View back towards Yankee Boy Basin and Twin Falls... Teakettle Mountain is center peak in photo.

View back towards Yankee Boy Basin and Twin Falls… Teakettle Mountain is center peak in photo.

Old mine shaft at roadside... possibly a vent

Old mine shaft at roadside… possibly a vent

The Russula decolorans is an edible Russula mushroom that grows beneath Ponderosa and Lodgepole Pines. Be careful when foraging Russula mushrooms... the red-topped ones are poisonous.

The Russula decolorans is an edible Russula mushroom that grows beneath Ponderosa and Lodgepole Pines. Be careful when foraging Russula mushrooms… the red-topped ones are poisonous.

Looking east from Governor Basin Road toward the north and south peaks of Hayden Mountain... Revenue Mine is in the valley below.

Looking east from Governor Basin Road toward the north and south peaks of Hayden Mountain… Revenue Mine is in the valley below.

Another section of narrow, rocky road... see the exposed boulder? Looks smooth until you're driving on it. Some spots on this road get a little tippy. ;)

Another section of narrow, rocky road… see the exposed boulder? Looks smooth until you’re driving on it. Some spots on this road get a little tippy. ;)

Governor Basin

Governor Basin

Stony Mountain... approximately 12,700 ft.

Stony Mountain… approximately 12,700 ft.

The beautiful St. Sophia Ridge... affectionately called "Sophie's Teeth" by the old miners.

The beautiful St. Sophia Ridge… affectionately called “Sophie’s Teeth” by the old miners.

Historical marker for Virginius Mine

Historical marker for Virginius Mine

Virginius Mine... active mining operations are ongoing here below Virginius.

Virginius Mine… active mining operations are ongoing here below Virginius.

Mountain Top Mine... the road to this mine had a locked gate with "no trespassing," so we had to enjoy the view from beyond the gate. Remarkably, the 1912 boarding house is still standing.

Mountain Top Mine… the road to this mine had a locked gate with “no trespassing,” so we had to enjoy the view from beyond the gate. Remarkably, the 1912 boarding house is still standing.

Stony Mountain, approx. 12,700 ft. (left) and Potosi Peak, 13,786 ft. (right)

Stony Mountain, approx. 12,700 ft. (left) and Potosi Peak, 13,786 ft. (right)

Narrow canyon looking down into Yankee Boy Basin from Governor Basin Road

Narrow canyon looking down into Yankee Boy Basin from Governor Basin Road

Heading down from Governor Basin, we took the side trail over to Sidney Basin. I'm not sure why the spelling of Sidney is incorrect on this new sign. I've seen historical photos from the late 1800's that show the spelling as "Sidney." Also, most maps and local mountain guide books show the spelling with an "i". Maybe someone confused this basin with Australia's famous Sydney Basin. I dunno... ;)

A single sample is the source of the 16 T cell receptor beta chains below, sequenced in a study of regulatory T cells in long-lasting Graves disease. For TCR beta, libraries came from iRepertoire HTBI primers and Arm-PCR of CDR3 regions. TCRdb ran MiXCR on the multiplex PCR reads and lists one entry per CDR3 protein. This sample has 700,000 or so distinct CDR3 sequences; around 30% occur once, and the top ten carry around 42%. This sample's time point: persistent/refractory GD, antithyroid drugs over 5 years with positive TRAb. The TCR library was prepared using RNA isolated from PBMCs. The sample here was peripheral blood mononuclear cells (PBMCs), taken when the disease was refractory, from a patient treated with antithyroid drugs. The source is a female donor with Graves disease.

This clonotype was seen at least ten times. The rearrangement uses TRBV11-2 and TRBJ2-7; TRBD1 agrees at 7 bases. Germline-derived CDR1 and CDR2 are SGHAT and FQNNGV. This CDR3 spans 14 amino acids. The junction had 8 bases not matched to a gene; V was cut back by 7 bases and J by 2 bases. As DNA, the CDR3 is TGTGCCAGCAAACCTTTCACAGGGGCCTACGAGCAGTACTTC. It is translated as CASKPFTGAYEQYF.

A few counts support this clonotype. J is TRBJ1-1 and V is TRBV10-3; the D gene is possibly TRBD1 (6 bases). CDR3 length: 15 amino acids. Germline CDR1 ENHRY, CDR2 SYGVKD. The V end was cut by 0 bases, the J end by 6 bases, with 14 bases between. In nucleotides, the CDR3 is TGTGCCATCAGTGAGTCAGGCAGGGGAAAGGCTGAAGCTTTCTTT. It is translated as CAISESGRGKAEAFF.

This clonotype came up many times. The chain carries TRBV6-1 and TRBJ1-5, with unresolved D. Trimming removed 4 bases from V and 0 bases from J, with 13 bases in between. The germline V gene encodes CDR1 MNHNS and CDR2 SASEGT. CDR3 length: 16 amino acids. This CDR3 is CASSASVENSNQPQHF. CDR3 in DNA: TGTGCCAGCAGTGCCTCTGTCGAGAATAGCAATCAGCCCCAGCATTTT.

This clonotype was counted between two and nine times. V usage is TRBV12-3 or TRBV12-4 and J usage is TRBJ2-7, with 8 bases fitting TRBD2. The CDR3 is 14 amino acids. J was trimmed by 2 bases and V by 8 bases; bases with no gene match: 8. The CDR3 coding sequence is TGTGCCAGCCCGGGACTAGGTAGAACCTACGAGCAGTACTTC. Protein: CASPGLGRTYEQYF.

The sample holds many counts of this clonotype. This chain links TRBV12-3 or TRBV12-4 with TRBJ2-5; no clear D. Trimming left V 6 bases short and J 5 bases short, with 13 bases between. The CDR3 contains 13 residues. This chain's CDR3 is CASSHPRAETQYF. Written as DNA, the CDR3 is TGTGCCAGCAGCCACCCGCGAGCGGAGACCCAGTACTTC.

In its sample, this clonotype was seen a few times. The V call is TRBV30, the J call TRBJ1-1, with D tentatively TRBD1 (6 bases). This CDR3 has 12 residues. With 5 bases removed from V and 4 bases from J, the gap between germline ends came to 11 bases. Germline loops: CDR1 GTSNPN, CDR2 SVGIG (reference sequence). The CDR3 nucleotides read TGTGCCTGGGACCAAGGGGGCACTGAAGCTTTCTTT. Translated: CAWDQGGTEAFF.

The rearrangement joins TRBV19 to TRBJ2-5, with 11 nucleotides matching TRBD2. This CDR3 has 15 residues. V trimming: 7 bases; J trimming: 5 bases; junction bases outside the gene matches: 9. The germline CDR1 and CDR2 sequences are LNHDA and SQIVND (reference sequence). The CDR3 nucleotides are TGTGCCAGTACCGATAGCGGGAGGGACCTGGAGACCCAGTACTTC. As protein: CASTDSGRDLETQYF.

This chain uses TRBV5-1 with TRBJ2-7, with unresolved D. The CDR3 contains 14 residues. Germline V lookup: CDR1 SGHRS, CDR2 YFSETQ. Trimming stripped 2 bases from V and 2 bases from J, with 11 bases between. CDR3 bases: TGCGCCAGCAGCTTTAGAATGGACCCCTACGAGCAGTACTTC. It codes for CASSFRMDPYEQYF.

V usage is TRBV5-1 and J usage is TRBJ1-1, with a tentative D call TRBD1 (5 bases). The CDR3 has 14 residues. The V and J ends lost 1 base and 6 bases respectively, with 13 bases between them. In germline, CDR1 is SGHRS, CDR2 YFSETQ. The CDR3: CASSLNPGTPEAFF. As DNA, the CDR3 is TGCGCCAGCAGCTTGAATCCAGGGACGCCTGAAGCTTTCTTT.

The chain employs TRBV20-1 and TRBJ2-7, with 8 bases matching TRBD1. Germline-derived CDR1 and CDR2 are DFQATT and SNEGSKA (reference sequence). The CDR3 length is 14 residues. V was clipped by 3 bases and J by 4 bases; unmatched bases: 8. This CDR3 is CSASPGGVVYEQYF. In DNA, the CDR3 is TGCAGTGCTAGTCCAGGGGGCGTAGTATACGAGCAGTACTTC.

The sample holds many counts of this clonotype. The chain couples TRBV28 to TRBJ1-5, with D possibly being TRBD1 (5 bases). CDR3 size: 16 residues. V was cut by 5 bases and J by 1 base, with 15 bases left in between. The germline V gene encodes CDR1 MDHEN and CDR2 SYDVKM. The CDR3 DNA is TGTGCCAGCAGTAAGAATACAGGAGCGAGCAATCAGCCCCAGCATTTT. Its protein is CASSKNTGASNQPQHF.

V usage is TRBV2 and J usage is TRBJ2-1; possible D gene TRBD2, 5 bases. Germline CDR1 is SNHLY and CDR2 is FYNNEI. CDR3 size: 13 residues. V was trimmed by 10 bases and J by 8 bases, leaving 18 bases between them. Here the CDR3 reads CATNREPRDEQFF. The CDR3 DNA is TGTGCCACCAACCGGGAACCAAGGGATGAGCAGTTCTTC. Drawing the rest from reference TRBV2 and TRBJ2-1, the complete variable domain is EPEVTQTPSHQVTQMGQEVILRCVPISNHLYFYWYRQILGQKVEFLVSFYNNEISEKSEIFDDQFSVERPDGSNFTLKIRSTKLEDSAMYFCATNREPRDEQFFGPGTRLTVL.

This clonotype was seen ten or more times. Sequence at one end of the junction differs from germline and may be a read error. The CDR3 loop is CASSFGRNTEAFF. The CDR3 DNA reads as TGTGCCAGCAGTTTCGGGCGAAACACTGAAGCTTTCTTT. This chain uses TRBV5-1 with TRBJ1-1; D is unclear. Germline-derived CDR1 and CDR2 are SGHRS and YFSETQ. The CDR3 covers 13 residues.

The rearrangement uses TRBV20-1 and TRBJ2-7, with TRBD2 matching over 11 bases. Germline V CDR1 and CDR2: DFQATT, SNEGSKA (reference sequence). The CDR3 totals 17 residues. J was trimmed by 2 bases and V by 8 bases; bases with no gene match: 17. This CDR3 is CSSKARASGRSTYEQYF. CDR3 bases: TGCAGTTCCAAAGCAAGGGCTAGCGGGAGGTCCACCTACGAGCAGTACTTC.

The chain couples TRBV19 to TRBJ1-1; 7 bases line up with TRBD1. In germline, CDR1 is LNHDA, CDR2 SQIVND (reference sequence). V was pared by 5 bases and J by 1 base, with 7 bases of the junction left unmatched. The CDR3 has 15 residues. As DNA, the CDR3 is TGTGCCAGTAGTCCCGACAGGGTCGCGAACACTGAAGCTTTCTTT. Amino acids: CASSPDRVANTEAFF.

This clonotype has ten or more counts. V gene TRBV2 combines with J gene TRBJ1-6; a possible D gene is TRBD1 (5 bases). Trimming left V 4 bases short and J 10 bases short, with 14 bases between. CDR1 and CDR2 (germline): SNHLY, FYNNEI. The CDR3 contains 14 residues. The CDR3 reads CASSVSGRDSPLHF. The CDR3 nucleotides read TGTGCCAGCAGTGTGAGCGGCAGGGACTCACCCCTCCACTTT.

Heading down from Governor Basin, we took the side trail over to Sidney Basin. I’m not sure why the spelling of Sidney is incorrect on this new sign. I’ve seen historical photos from the late 1800’s that show the spelling as “Sidney.” Also, most maps and local mountain guide books show the spelling with an “i”. Maybe someone confused this basin with Australia’s famous Sydney Basin. I dunno… ;)

Sidney Basin... I should have taken pictures of the road coming down into the basin, but I was a little busy. ;) Besides, it wouldn't have done it justice. You had to be there. :)

Sidney Basin… I should have taken pictures of the road coming down into the basin, but I was a little busy. ;) Besides, it wouldn’t have done it justice. You had to be there. :)

In Sidney Basin, looking east... remains of old mines. The road continues on after this point (extremely rough and rarely traveled) and eventually reconnects with Governor Basin Road.

In Sidney Basin, looking east… remains of old mines. The road continues on after this point (extremely rough and rarely traveled) and eventually reconnects with Governor Basin Road.

View of Potosi Peak from Sidney Basin... Teakettle Mountain is the peak to the far left.

View of Potosi Peak from Sidney Basin… Teakettle Mountain is the peak to the far left.

View to the east from Sidney Basin... it's magnificent. :)

View to the east from Sidney Basin… it’s magnificent. :)

I thought this little marmot was sleeping until it turned to look at me. Poor thing has lost an eye. :(

I thought this little marmot was sleeping until it turned to look at me. Poor thing has lost an eye. :(

Crossing the creek again as we head back down Governor Basin Road.

Crossing the creek again as we head back down Governor Basin Road.

Mountain Ash... the red berries give a colorful punch to their green surroundings.

Mountain Ash… the red berries give a colorful punch to their green surroundings.

Mountain Ash with an aspen forest backdrop... it's beginning to feel like fall. :)

Mountain Ash with an aspen forest backdrop… it’s beginning to feel like fall. :)

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14 comments

  1. Fantastic pictorial trip, Carolyn. I worked underground at the Campbird Mine after graduation from high school and spent a lot of time exploring this area. This visit brings back wonderful memories. Thanks, as usual for your great photography.

    1. Thanks so much Bill. :) I see the new tunnels being constructed at Revenue Mine (they are also building an underground mill!), and I can’t even imagine what it must be like to work down there. So happy to bring back some good memories for you. Thank you! :)

    1. Thanks Barb! It kind of started out as a joke, but my youngest daughter has gotten pretty good at making the pika call. There were several of them, and when she made the call, they all joined in! I think this little one knew they were being scammed. ;)